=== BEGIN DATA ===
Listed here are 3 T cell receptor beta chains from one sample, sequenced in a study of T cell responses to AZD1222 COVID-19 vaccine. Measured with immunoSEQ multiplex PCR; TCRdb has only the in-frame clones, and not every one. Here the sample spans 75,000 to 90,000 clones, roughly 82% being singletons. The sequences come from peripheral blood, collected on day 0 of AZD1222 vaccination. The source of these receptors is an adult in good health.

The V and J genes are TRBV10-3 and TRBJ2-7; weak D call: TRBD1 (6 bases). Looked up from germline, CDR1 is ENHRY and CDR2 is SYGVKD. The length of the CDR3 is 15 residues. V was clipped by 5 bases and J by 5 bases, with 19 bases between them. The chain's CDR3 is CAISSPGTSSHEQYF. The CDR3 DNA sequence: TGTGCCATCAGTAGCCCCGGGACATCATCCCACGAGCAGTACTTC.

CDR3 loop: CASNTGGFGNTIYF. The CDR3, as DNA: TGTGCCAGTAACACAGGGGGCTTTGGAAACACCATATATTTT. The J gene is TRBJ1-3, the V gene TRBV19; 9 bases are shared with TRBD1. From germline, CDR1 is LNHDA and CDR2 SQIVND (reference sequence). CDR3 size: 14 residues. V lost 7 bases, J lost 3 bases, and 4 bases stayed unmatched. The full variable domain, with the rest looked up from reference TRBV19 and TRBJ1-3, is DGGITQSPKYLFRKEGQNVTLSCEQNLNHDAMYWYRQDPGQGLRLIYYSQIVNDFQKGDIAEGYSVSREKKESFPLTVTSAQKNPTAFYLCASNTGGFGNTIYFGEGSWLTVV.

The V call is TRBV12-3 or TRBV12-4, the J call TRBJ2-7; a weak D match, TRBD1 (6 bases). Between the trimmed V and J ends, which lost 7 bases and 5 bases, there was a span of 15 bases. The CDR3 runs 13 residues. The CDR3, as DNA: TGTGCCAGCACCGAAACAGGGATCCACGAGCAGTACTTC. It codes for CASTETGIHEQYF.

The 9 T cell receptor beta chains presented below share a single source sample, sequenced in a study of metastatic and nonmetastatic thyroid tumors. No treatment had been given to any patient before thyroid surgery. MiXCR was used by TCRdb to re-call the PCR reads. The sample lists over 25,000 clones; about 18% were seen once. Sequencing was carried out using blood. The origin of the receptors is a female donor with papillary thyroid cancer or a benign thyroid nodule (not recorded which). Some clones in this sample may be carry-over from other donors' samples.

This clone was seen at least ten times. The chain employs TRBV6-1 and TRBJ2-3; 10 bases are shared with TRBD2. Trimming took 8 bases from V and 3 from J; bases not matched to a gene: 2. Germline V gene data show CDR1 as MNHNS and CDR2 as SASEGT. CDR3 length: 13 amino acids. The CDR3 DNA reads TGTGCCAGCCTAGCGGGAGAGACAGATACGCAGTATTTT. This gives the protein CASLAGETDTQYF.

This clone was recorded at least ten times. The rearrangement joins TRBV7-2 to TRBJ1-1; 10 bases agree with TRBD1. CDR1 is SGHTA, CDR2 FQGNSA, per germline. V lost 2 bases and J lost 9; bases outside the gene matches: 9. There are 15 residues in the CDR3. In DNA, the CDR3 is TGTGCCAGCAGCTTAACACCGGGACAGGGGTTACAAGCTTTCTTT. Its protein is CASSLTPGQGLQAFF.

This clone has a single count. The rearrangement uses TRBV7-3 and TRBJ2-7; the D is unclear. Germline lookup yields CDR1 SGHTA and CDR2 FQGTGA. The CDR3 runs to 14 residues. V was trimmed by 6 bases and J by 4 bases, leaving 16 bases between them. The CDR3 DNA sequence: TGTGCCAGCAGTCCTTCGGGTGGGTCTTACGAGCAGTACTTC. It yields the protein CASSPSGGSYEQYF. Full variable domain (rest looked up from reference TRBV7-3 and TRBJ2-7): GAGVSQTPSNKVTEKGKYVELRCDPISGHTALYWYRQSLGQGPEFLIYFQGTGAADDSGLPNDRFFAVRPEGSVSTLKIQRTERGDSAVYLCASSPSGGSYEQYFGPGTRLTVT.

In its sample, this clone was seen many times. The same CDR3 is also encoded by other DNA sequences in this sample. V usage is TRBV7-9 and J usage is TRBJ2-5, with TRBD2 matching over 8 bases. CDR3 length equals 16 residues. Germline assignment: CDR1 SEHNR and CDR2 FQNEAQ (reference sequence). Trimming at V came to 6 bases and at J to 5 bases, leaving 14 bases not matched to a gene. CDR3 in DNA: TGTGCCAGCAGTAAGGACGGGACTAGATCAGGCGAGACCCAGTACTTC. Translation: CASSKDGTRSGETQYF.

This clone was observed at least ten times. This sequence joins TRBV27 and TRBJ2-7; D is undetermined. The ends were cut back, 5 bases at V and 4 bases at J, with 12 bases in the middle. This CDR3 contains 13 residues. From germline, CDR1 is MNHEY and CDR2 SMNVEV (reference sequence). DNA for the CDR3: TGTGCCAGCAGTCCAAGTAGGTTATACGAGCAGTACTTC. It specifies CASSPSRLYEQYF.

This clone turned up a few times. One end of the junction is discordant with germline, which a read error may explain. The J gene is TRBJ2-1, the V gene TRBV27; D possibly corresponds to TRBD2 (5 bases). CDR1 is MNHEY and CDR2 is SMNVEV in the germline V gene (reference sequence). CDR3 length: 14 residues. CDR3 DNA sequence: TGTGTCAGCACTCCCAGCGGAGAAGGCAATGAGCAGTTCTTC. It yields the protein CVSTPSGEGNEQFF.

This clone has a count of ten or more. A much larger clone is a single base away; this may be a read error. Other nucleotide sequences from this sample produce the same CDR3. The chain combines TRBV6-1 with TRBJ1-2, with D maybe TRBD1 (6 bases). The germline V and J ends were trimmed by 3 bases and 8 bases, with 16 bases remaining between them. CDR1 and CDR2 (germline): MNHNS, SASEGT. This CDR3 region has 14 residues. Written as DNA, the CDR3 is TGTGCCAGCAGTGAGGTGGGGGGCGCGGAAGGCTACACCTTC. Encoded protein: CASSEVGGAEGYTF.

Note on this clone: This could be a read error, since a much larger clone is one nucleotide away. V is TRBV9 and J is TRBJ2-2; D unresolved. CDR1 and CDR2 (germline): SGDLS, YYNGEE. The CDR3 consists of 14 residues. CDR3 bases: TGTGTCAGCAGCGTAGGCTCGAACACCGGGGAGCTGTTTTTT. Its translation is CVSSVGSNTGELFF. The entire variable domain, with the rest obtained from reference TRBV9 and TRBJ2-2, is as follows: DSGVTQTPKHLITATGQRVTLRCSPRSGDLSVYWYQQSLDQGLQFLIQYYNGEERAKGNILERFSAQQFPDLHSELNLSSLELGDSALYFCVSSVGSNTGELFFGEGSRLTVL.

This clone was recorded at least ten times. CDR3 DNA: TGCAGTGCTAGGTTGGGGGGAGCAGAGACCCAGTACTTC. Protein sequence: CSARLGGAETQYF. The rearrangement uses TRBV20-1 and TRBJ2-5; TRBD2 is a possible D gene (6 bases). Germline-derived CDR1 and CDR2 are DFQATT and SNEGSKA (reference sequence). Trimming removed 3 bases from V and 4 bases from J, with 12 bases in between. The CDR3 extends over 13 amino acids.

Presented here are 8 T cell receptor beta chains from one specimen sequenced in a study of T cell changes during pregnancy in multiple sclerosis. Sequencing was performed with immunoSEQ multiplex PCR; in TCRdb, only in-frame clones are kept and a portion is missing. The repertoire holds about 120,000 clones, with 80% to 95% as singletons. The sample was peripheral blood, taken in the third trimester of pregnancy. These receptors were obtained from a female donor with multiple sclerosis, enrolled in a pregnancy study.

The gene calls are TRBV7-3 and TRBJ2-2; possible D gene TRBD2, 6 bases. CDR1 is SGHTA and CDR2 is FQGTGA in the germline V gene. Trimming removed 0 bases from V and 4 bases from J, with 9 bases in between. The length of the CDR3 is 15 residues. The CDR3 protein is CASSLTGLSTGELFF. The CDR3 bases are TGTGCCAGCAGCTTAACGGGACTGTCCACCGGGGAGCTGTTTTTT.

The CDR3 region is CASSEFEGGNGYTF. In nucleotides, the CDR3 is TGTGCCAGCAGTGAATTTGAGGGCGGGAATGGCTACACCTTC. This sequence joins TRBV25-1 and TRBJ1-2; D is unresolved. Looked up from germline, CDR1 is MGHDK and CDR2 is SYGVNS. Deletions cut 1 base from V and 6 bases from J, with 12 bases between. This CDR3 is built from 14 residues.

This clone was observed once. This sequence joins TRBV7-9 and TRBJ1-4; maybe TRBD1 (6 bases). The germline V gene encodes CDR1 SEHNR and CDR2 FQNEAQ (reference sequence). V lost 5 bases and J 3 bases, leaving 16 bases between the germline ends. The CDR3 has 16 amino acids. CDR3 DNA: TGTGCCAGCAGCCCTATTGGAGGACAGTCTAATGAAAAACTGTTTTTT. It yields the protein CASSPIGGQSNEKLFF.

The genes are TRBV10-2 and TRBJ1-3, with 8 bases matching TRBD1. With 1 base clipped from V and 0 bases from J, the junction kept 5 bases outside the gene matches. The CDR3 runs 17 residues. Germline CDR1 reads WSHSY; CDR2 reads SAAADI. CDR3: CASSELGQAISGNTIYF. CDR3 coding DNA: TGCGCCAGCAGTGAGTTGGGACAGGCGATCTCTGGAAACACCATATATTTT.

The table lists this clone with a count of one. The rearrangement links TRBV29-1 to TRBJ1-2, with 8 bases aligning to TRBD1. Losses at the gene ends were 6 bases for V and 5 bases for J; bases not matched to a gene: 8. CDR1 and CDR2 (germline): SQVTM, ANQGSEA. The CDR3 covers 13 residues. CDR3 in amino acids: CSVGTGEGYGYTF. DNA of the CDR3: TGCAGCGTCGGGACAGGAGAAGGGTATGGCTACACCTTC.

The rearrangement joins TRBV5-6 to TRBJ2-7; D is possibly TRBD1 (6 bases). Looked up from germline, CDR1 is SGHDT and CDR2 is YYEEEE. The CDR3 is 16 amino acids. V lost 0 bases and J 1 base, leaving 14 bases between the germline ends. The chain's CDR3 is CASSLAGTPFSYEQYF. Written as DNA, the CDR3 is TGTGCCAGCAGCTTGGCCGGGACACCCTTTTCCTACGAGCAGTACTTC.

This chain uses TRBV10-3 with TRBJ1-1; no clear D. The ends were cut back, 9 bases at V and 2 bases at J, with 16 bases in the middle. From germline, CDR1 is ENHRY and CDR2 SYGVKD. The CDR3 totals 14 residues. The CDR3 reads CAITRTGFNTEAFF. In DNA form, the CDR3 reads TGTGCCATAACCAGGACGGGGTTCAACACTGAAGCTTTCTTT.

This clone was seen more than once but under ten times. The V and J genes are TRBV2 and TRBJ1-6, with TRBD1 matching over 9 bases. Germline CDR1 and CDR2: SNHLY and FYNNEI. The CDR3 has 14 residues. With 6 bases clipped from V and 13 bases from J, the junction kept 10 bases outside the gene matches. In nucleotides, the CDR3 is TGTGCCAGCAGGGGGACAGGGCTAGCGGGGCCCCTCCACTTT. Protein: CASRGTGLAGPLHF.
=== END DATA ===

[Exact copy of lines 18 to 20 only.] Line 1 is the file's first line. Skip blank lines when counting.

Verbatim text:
This clone was observed once. This sequence joins TRBV7-9 and TRBJ1-4; maybe TRBD1 (6 bases). The germline V gene encodes CDR1 SEHNR and CDR2 FQNEAQ (reference sequence). V lost 5 bases and J 3 bases, leaving 16 bases between the germline ends. The CDR3 has 16 amino acids. CDR3 DNA: TGTGCCAGCAGCCCTATTGGAGGACAGTCTAATGAAAAACTGTTTTTT. It yields the protein CASSPIGGQSNEKLFF.

The genes are TRBV10-2 and TRBJ1-3, with 8 bases matching TRBD1. With 1 base clipped from V and 0 bases from J, the junction kept 5 bases outside the gene matches. The CDR3 runs 17 residues. Germline CDR1 reads WSHSY; CDR2 reads SAAADI. CDR3: CASSELGQAISGNTIYF. CDR3 coding DNA: TGCGCCAGCAGTGAGTTGGGACAGGCGATCTCTGGAAACACCATATATTTT.

The table lists this clone with a count of one. The rearrangement links TRBV29-1 to TRBJ1-2, with 8 bases aligning to TRBD1. Losses at the gene ends were 6 bases for V and 5 bases for J; bases not matched to a gene: 8. CDR1 and CDR2 (germline): SQVTM, ANQGSEA. The CDR3 covers 13 residues. CDR3 in amino acids: CSVGTGEGYGYTF. DNA of the CDR3: TGCAGCGTCGGGACAGGAGAAGGGTATGGCTACACCTTC.